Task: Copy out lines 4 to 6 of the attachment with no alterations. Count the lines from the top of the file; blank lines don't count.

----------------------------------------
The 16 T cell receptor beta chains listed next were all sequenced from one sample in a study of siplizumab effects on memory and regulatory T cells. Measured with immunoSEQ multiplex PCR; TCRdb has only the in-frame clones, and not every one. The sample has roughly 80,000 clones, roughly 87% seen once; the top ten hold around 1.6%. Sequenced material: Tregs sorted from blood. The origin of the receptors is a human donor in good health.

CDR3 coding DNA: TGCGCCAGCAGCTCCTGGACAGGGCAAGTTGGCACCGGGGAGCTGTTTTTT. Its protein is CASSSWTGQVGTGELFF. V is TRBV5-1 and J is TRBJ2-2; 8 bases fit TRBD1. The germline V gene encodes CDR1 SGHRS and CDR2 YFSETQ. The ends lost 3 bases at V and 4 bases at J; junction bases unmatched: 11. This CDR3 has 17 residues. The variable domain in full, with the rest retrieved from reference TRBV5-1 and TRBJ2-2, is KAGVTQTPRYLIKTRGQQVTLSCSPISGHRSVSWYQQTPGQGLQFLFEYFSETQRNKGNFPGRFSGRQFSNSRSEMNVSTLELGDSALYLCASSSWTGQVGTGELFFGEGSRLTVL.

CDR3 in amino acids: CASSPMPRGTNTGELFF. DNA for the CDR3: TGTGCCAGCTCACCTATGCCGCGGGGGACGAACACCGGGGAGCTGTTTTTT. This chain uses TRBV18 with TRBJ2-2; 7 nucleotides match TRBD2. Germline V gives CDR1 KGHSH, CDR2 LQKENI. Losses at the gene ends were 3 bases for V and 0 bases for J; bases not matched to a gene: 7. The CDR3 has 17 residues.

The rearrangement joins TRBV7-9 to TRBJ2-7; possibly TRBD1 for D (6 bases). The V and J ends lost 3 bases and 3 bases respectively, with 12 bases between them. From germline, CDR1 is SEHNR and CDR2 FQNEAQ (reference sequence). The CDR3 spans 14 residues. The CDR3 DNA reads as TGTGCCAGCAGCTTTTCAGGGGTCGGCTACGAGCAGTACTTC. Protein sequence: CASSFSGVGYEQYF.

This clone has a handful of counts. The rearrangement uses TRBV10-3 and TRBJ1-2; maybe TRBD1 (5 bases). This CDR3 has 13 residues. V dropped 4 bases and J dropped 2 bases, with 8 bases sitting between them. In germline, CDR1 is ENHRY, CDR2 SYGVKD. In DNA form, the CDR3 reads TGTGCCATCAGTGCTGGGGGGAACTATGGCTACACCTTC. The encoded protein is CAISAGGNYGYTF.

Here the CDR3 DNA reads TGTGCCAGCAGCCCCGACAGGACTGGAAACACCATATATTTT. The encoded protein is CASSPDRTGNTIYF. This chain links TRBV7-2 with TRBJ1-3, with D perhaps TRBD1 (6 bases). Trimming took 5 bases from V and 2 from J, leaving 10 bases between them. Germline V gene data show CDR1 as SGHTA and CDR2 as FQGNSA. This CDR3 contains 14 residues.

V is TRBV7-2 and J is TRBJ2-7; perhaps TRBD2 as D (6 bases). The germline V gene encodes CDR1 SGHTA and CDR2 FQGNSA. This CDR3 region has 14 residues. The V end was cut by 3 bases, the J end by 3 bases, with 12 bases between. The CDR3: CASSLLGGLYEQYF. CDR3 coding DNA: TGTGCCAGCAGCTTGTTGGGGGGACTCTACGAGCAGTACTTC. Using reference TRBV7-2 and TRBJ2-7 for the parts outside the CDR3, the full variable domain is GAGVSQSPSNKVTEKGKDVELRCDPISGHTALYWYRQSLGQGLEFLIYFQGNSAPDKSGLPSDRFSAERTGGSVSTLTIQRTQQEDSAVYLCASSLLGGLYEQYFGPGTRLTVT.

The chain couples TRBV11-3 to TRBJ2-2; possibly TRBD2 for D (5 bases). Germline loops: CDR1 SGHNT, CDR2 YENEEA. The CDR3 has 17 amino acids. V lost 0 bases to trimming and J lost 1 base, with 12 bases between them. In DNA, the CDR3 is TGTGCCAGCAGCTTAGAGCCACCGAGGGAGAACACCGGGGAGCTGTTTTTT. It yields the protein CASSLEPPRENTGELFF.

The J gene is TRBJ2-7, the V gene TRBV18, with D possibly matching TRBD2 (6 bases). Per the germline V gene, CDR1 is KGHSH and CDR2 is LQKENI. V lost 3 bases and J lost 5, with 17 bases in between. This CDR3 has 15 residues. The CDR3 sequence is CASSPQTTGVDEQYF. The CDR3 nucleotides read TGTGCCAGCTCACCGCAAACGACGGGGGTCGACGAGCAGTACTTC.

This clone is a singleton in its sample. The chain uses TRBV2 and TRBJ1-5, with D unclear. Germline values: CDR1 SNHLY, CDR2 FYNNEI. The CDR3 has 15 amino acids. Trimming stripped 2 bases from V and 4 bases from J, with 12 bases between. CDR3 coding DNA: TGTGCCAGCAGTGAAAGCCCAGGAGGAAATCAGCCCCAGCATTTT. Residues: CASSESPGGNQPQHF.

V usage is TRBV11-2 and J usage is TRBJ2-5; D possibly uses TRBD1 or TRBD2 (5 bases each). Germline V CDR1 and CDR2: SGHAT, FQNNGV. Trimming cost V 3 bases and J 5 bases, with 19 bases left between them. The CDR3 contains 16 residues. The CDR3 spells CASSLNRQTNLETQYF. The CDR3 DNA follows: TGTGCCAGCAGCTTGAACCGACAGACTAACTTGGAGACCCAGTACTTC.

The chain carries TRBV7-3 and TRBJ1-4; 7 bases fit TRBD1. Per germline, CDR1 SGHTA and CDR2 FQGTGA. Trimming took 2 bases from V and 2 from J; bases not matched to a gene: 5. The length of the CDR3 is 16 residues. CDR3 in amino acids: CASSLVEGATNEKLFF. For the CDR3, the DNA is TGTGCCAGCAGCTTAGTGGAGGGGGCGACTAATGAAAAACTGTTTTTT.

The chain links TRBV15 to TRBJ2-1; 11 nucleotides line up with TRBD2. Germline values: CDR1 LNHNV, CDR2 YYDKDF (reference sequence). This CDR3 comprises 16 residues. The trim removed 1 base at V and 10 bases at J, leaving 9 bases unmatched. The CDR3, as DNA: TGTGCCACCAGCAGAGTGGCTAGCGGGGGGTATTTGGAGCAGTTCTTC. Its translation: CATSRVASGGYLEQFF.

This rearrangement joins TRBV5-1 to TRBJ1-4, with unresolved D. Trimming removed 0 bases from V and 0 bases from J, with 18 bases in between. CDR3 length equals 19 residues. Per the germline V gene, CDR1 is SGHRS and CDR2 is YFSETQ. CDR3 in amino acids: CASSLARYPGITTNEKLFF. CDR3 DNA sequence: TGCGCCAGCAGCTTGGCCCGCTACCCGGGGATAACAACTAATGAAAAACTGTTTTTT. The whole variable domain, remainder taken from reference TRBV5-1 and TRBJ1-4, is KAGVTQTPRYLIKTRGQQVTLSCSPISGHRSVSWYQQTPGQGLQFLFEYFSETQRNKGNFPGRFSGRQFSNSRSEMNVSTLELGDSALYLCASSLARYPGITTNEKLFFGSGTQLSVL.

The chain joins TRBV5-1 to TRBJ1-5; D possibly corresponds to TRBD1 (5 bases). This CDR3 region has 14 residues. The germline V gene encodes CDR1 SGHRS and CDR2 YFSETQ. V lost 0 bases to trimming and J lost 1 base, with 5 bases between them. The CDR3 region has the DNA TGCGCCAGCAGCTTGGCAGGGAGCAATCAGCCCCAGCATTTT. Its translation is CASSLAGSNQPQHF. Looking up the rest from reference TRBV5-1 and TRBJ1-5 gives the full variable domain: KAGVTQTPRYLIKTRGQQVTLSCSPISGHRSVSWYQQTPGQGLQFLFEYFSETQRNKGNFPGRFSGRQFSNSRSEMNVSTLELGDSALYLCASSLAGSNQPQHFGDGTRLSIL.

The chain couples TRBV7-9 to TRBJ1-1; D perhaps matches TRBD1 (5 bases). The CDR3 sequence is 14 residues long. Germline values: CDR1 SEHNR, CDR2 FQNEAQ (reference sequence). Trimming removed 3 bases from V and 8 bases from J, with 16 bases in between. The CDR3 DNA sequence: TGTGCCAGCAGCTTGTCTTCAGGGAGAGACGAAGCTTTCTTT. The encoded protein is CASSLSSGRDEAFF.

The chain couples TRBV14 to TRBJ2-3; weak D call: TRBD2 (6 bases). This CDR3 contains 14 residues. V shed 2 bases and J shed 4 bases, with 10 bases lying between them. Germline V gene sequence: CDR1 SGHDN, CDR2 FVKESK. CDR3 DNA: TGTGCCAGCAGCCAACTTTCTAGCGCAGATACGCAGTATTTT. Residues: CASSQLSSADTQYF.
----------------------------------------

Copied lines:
The rearrangement joins TRBV7-9 to TRBJ2-7; possibly TRBD1 for D (6 bases). The V and J ends lost 3 bases and 3 bases respectively, with 12 bases between them. From germline, CDR1 is SEHNR and CDR2 FQNEAQ (reference sequence). The CDR3 spans 14 residues. The CDR3 DNA reads as TGTGCCAGCAGCTTTTCAGGGGTCGGCTACGAGCAGTACTTC. Protein sequence: CASSFSGVGYEQYF.

This clone has a handful of counts. The rearrangement uses TRBV10-3 and TRBJ1-2; maybe TRBD1 (5 bases). This CDR3 has 13 residues. V dropped 4 bases and J dropped 2 bases, with 8 bases sitting between them. In germline, CDR1 is ENHRY, CDR2 SYGVKD. In DNA form, the CDR3 reads TGTGCCATCAGTGCTGGGGGGAACTATGGCTACACCTTC. The encoded protein is CAISAGGNYGYTF.

Here the CDR3 DNA reads TGTGCCAGCAGCCCCGACAGGACTGGAAACACCATATATTTT. The encoded protein is CASSPDRTGNTIYF. This chain links TRBV7-2 with TRBJ1-3, with D perhaps TRBD1 (6 bases). Trimming took 5 bases from V and 2 from J, leaving 10 bases between them. Germline V gene data show CDR1 as SGHTA and CDR2 as FQGNSA. This CDR3 contains 14 residues.